$ fragtest frag frag-new frag-old www.bbc.co.uk frag: 467.695 ms frag-new: 516.327 ms frag-old: 471.260 ms
The fragroute utility intercepts, modifies, and rewrites egress traffic destined for a
specific host, according to a predefined rule set. When built and installed, version 1.2
comprises the following binary and configuration files:
/usr/local/sbin/fragtest /usr/local/sbin/fragroute /usr/local/etc/fragroute.conf
The fragroute.conf file defines the way fragroute fragments, delays, drops, duplicates,
segments, interleaves, and generally mangles outbound IP traffic.
Using the default configuration file, fragroute can be run from the command line in
the following manner:
$ cat /usr/local/etc/fragroute.conf tcp_seg 1 new ip_frag 24 ip_chaff dup order random print $ fragroute Usage: fragroute [-f file] dst $ fragroute 192.168.102.251 fragroute: tcp_seg -> ip_frag -> ip_chaff -> order -> print
Egress traffic processed by fragroute is displayed in tcpdump format if the print
option is used in the configuration file. When running fragroute in its default configuration,
TCP data is broken down into 1-byte segments and IP data into 24-byte
segments, along with IP chaffing and random reordering of the outbound packets.
fragroute.conf. The fragroute man page covers all the variables that can be set within
the configuration file. The type of IP fragmentation and reordering used by fragtest
when using the frag-new option can be applied to all outbound IP traffic destined for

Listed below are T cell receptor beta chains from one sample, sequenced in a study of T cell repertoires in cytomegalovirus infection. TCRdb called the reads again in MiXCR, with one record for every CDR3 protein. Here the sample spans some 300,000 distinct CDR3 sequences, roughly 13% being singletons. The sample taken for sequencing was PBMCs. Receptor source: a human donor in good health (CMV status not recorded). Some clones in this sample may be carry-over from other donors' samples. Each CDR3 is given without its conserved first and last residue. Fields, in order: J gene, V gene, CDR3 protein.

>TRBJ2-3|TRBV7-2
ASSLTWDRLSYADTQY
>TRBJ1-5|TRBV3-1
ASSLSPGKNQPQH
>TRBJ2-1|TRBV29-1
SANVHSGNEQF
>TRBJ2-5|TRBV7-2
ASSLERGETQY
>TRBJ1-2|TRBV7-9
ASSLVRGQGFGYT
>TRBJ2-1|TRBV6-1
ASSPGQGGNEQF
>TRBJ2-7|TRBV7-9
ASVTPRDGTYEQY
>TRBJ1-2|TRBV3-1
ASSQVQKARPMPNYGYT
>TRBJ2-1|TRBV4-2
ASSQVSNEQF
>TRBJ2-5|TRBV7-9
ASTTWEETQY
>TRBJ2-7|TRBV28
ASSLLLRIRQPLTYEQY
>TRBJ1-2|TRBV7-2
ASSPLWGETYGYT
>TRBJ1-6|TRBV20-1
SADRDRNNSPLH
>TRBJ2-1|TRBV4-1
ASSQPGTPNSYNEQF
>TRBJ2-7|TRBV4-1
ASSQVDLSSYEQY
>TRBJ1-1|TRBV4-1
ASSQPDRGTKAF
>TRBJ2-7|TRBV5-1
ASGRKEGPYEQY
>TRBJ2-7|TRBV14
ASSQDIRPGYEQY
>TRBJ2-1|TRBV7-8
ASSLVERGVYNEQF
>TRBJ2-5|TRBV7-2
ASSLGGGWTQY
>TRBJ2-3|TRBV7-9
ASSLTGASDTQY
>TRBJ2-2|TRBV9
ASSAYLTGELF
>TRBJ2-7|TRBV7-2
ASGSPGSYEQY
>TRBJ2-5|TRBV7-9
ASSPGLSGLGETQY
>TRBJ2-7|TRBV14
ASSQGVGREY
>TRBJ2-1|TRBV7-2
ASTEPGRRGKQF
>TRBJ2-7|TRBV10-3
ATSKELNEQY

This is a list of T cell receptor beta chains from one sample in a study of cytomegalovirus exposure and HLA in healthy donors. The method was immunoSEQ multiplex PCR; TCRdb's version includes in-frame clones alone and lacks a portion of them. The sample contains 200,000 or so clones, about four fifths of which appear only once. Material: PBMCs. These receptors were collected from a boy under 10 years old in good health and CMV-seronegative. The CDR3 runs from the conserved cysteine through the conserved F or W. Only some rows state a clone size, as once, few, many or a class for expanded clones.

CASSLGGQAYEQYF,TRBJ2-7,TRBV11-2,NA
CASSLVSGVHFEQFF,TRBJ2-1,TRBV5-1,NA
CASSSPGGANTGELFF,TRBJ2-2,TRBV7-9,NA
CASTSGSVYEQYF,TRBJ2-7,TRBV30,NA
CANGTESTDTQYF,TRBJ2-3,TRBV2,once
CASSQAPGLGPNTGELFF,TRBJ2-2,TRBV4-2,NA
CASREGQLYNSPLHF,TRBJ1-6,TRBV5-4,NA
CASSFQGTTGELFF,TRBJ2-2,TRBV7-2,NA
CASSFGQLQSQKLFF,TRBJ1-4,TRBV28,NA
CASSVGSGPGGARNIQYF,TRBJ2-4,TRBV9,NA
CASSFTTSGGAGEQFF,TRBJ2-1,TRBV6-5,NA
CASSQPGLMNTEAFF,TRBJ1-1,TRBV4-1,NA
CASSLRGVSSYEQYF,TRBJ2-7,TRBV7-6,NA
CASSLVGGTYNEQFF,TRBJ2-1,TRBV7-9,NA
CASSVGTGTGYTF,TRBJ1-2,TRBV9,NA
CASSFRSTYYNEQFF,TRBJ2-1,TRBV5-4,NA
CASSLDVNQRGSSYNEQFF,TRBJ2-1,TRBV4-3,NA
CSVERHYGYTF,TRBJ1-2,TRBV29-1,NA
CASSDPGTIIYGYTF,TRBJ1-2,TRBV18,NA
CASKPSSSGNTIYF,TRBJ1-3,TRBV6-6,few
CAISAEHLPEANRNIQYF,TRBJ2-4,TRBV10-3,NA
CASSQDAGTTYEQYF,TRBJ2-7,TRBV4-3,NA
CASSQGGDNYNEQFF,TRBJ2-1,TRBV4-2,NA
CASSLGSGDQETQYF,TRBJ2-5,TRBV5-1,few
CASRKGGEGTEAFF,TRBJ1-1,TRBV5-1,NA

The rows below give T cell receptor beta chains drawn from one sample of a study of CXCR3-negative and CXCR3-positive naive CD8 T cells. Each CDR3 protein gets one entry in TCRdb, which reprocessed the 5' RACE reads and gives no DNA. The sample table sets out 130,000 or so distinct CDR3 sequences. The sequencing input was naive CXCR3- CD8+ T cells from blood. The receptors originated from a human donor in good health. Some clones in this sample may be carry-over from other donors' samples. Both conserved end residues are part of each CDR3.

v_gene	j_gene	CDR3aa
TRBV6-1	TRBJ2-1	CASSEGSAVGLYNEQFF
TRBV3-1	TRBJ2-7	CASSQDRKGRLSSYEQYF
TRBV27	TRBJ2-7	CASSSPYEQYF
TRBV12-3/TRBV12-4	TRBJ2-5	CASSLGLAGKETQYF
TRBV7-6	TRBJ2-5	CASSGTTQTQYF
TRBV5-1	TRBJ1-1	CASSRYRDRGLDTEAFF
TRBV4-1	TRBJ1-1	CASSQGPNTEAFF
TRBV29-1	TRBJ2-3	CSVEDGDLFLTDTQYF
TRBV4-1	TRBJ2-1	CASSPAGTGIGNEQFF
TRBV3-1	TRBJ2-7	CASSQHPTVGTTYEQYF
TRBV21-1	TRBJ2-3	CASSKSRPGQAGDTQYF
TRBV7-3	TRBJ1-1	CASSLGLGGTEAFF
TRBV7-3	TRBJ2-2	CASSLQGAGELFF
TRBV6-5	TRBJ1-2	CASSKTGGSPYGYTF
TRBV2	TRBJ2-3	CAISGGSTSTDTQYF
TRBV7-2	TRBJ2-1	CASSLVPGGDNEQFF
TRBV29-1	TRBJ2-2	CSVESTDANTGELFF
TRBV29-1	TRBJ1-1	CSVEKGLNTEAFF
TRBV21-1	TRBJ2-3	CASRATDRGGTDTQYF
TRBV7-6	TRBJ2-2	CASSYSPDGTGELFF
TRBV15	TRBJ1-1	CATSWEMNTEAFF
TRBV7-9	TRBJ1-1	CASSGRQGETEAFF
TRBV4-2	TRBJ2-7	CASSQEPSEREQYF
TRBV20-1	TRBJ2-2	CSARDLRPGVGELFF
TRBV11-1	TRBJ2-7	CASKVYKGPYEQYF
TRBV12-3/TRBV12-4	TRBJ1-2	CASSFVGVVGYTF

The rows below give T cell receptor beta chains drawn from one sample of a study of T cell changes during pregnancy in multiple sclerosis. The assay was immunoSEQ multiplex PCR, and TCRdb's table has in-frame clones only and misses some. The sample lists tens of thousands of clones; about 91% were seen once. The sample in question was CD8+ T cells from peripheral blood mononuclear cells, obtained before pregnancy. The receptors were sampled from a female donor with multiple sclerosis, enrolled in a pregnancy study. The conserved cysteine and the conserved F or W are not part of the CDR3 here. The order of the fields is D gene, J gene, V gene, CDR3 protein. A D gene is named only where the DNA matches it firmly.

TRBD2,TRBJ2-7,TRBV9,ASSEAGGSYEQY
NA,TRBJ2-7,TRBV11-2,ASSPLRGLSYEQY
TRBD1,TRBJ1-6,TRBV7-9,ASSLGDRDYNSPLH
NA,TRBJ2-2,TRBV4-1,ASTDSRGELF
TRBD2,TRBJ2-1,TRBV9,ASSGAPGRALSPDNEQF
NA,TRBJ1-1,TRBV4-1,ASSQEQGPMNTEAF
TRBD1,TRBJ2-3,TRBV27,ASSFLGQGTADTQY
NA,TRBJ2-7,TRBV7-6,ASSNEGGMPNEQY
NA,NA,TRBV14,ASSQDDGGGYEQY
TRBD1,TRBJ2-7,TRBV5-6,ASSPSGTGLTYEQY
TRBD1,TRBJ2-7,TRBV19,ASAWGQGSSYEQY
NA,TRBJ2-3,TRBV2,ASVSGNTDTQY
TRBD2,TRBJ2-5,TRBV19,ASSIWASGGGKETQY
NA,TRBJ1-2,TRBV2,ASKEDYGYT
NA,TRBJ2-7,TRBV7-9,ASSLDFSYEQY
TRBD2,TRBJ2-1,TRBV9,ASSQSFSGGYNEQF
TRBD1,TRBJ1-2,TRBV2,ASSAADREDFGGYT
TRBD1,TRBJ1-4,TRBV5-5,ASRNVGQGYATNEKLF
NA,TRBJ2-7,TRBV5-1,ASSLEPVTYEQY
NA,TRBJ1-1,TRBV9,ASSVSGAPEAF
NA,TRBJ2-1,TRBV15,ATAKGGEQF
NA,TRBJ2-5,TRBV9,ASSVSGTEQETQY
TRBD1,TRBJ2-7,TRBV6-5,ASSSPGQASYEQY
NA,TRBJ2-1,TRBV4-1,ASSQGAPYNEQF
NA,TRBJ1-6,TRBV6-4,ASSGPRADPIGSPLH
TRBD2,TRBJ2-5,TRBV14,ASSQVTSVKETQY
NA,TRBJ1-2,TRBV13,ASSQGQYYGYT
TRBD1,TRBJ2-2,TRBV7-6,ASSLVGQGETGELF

a specific host by defining the following variables in the fragroute.conf file:
ip_frag 8 old order random print
TCP data can be segmented into 4-byte, forward-overlapping chunks (favoring
newer data), interleaved with random chaff segments bearing older timestamp
options (for PAWS elimination), and reordered randomly using these fragroute.conf
tcp_seg 4 new tcp_chaff paws order random print
I recommend testing the variables used by fragroute in a controlled environment
before live networks and systems are tested. This ensures that you see decent results
when passing probes through fragroute and allows you to check for adverse reactions
to fragmented traffic being processed. Applications and hardware appliances
alike have been known to crash and hang from processing heavily fragmented and mangled data!
Using Nmap to perform a fragmented SYN scan
$ nmap -sS -f 192.168.102.251